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Love Hurts at the Workplace


Managers and supervisors should not look the other way when if comes to office romance. Affairs between supervisors and subordinates may not only be disruptive and interfere with work and productivity, but they may also lead to accusations of sexual harassment.

As an alternative to a non-fraternization policy, some companies use "love contracts" in the workplace. These documents are signed by both parties and typically review the company's workplace harassment policy, while establishing ground rules. However, in 2008 Business Week identified love contracts as one of the ten worst corporate practices.

You should implement an appropriate "non-fraternization" policy, and don't hesitate to discipline supervisors who have affairs with individuals under their control. Administer the policy consistently, just as you would administer all your policies. A non-fraternization policy may not be the employer's most popular policy, but it is ultimately less intrusive than a 'love contract," which should be used only in very limited circumstances.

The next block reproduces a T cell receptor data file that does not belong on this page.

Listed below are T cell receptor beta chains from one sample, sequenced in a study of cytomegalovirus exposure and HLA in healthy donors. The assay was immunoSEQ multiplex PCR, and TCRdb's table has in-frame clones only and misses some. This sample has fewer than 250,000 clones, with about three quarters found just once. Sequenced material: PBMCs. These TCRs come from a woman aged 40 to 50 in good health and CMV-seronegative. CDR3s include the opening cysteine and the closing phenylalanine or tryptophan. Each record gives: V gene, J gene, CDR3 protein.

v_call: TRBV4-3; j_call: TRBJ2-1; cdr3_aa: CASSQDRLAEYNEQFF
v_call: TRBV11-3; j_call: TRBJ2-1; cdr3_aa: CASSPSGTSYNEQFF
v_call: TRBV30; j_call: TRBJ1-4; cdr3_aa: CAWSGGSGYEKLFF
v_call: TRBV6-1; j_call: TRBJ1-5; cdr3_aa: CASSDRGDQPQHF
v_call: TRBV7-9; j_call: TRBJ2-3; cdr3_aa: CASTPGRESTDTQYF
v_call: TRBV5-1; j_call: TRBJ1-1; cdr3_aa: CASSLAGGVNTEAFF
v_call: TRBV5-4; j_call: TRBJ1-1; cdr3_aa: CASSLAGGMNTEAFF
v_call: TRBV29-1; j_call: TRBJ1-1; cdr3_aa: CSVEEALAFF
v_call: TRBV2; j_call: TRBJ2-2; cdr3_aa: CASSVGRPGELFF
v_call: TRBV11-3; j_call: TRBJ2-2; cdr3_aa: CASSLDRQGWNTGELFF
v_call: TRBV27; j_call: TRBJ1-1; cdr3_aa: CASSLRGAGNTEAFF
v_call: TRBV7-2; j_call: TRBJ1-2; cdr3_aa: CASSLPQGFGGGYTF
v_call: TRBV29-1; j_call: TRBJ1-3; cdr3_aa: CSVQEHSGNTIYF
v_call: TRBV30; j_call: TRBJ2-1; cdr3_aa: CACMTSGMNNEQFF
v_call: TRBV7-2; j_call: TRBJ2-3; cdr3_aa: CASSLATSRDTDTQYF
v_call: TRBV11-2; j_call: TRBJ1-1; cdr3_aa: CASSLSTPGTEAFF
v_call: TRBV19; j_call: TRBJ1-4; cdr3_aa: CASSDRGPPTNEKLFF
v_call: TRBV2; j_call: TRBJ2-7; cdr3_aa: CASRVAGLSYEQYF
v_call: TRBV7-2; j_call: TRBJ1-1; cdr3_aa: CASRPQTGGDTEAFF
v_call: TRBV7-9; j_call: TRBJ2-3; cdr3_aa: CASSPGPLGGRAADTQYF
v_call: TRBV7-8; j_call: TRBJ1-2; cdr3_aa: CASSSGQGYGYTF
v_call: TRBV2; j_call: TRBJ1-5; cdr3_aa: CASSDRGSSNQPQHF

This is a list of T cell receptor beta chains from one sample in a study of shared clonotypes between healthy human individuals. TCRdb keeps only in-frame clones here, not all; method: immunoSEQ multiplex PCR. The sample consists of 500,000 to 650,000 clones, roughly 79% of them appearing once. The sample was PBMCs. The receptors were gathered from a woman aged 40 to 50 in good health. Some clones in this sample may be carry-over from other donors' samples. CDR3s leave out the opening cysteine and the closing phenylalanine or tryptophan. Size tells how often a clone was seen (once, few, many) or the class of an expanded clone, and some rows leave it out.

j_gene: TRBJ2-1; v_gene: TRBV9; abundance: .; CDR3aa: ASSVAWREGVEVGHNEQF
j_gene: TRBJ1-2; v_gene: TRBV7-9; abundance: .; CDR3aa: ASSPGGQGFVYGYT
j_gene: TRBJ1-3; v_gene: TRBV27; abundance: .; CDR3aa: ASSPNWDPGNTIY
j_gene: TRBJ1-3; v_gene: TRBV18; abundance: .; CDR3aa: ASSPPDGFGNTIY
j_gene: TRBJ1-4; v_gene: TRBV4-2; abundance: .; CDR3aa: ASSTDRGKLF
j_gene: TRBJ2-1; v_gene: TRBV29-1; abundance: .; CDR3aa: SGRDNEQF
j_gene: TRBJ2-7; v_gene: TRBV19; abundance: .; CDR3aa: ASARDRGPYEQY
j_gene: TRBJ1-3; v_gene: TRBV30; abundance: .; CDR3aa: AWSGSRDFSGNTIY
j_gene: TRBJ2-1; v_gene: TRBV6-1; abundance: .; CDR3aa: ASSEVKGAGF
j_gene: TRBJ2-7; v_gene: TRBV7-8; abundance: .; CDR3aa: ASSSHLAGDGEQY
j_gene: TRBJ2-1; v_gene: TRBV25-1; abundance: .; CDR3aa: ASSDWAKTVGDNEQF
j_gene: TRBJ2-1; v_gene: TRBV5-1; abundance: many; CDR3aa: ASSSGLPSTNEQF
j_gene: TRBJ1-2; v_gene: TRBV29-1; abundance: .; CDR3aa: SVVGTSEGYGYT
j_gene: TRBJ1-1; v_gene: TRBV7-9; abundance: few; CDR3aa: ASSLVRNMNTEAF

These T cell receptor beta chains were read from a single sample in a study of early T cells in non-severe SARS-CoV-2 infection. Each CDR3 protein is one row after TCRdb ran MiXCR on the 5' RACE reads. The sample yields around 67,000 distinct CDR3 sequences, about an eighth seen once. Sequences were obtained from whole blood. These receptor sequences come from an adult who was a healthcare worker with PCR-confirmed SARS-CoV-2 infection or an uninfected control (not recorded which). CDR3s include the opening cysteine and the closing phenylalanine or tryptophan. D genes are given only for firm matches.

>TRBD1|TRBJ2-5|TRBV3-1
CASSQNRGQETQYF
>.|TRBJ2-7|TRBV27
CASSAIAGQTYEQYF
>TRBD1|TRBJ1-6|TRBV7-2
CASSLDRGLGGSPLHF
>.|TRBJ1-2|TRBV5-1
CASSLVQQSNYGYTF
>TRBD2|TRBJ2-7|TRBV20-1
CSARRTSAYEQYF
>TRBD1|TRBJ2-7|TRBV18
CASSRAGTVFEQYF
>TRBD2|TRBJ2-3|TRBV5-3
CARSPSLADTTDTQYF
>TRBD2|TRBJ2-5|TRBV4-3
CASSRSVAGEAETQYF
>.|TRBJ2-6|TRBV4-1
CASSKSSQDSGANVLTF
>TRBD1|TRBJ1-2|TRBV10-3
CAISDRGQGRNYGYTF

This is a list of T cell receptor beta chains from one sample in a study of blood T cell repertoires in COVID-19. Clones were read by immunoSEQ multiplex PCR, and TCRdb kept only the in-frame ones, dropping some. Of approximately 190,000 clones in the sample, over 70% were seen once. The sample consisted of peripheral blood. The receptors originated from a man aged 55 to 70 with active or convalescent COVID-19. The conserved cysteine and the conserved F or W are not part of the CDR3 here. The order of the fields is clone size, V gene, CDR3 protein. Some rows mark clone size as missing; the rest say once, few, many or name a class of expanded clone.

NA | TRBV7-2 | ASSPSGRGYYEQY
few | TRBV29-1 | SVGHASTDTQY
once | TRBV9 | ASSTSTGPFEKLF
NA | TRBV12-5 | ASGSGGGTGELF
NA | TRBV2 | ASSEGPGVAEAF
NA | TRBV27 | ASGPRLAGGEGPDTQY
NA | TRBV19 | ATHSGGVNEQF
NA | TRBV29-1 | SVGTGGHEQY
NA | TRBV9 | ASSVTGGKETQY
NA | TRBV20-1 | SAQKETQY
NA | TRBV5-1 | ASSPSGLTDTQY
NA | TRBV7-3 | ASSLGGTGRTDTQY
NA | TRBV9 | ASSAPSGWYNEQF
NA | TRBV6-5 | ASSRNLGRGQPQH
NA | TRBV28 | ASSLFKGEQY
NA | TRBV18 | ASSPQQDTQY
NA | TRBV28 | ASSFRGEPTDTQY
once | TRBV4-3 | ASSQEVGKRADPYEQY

This article appeared in the September 2008 issue of South Carolina Business.


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